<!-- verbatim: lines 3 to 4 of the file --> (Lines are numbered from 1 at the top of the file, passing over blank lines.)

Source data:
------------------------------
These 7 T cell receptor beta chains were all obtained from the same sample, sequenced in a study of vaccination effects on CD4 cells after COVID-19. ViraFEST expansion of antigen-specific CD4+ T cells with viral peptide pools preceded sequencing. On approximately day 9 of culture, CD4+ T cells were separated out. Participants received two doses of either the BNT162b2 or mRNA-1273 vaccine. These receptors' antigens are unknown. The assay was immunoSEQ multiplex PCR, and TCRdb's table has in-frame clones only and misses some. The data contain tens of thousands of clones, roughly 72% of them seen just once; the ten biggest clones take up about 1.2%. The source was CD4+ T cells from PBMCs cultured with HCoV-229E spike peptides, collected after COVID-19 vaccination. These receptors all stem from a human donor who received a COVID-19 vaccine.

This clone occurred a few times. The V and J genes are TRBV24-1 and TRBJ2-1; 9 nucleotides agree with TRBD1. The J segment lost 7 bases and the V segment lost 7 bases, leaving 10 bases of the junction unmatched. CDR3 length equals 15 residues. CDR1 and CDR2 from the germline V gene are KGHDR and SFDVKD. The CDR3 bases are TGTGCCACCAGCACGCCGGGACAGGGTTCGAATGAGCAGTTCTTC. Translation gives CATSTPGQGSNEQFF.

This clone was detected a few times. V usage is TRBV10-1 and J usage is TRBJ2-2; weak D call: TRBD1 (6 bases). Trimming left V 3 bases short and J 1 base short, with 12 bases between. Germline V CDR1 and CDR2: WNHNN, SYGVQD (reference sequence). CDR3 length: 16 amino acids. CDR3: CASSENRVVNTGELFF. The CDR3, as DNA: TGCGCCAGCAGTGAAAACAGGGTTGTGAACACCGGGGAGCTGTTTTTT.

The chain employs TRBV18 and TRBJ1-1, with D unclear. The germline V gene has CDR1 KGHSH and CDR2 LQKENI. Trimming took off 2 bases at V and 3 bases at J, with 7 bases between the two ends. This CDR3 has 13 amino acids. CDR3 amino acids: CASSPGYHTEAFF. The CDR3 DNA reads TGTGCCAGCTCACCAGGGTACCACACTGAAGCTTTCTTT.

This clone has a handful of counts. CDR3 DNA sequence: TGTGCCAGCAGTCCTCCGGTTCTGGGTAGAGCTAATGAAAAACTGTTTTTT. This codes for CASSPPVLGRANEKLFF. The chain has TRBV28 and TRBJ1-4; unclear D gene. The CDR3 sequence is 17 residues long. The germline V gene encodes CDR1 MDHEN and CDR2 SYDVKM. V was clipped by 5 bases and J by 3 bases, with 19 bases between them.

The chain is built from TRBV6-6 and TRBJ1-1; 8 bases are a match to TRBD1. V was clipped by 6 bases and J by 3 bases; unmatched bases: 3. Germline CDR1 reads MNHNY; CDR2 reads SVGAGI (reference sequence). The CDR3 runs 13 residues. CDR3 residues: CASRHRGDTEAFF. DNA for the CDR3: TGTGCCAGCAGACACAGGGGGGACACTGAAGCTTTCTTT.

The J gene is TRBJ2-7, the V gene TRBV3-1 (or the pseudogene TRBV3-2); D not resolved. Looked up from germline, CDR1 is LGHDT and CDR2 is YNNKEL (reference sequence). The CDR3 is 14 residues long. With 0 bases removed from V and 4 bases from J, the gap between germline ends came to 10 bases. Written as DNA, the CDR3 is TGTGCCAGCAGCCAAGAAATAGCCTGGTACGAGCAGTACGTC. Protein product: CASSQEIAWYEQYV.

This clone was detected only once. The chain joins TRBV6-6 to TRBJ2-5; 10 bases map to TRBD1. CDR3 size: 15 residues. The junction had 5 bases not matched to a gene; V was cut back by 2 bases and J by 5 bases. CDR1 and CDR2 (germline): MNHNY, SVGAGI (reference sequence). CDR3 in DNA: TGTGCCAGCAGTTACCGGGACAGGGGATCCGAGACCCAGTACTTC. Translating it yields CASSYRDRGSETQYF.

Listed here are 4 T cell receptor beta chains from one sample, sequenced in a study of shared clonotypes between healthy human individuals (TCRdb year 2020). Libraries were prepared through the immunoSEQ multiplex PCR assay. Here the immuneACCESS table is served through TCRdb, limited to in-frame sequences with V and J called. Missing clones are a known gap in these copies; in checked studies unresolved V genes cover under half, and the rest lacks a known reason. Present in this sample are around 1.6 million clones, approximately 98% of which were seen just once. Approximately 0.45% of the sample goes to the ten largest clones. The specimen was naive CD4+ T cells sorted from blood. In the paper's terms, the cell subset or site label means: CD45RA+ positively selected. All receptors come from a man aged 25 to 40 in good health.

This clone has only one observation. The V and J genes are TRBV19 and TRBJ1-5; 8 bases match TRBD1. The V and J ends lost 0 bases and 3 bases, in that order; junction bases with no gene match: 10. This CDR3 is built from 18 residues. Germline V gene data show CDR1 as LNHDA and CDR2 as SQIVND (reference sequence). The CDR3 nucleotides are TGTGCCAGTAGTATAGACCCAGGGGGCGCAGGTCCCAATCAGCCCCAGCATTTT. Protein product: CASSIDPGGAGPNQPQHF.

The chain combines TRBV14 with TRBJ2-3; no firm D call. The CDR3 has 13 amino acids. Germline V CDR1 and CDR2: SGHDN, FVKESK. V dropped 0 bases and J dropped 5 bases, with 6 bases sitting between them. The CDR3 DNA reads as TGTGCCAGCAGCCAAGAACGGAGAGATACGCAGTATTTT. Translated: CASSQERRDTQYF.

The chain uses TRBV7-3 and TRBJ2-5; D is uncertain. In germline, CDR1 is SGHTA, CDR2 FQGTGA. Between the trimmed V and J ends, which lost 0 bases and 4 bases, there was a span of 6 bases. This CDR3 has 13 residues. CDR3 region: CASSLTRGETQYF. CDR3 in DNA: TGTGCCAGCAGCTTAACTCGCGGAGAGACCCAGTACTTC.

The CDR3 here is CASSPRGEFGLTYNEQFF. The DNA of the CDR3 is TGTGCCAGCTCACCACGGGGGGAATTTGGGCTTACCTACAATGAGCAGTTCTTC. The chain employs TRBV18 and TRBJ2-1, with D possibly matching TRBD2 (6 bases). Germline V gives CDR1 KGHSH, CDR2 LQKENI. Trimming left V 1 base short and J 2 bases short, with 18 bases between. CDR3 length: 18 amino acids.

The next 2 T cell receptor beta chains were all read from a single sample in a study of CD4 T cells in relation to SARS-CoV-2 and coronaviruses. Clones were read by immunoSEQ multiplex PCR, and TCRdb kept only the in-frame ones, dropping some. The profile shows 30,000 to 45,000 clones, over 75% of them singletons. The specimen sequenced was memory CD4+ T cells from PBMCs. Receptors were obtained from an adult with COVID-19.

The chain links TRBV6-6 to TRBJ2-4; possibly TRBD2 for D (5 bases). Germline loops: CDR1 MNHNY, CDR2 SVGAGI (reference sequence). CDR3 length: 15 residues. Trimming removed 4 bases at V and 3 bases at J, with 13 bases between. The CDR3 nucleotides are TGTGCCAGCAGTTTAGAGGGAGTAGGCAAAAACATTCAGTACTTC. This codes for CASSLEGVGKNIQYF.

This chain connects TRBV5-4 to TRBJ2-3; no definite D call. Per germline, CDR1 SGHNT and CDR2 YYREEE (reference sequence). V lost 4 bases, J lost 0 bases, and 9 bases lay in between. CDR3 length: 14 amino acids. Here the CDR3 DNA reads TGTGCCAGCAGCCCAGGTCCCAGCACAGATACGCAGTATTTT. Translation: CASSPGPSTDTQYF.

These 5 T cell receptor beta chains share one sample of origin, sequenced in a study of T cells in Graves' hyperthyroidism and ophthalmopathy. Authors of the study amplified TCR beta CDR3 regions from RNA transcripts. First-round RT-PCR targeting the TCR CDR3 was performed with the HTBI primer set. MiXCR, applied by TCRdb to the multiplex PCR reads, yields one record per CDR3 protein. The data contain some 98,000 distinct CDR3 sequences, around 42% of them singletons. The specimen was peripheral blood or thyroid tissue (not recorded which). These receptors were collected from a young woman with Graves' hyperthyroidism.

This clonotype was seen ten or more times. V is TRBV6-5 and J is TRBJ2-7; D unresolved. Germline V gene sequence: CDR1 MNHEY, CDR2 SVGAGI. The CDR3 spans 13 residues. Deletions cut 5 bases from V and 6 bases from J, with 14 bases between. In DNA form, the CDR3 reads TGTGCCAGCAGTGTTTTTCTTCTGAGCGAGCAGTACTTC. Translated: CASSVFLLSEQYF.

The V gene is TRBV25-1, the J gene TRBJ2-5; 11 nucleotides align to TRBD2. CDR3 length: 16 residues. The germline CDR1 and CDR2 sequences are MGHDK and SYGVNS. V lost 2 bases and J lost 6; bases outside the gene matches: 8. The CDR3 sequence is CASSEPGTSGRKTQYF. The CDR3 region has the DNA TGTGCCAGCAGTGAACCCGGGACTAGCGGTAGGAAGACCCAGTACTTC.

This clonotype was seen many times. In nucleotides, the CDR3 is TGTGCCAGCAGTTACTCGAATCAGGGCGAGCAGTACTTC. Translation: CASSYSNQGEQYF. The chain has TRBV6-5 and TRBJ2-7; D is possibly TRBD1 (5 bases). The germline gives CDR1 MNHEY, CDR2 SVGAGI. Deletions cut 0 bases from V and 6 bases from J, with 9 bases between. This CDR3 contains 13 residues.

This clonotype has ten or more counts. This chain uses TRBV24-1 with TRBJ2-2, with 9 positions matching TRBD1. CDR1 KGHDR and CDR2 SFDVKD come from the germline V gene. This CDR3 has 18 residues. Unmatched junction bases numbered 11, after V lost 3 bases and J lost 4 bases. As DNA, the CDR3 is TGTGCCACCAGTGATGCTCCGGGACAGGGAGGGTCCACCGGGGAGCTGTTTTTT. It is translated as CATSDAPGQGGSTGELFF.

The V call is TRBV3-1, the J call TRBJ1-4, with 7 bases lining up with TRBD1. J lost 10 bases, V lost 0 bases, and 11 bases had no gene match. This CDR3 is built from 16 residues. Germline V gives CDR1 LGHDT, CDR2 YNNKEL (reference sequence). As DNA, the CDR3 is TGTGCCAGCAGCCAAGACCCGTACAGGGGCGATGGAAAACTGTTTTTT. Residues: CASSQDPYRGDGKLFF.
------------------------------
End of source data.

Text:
This clone was detected a few times. V usage is TRBV10-1 and J usage is TRBJ2-2; weak D call: TRBD1 (6 bases). Trimming left V 3 bases short and J 1 base short, with 12 bases between. Germline V CDR1 and CDR2: WNHNN, SYGVQD (reference sequence). CDR3 length: 16 amino acids. CDR3: CASSENRVVNTGELFF. The CDR3, as DNA: TGCGCCAGCAGTGAAAACAGGGTTGTGAACACCGGGGAGCTGTTTTTT.

The chain employs TRBV18 and TRBJ1-1, with D unclear. The germline V gene has CDR1 KGHSH and CDR2 LQKENI. Trimming took off 2 bases at V and 3 bases at J, with 7 bases between the two ends. This CDR3 has 13 amino acids. CDR3 amino acids: CASSPGYHTEAFF. The CDR3 DNA reads TGTGCCAGCTCACCAGGGTACCACACTGAAGCTTTCTTT.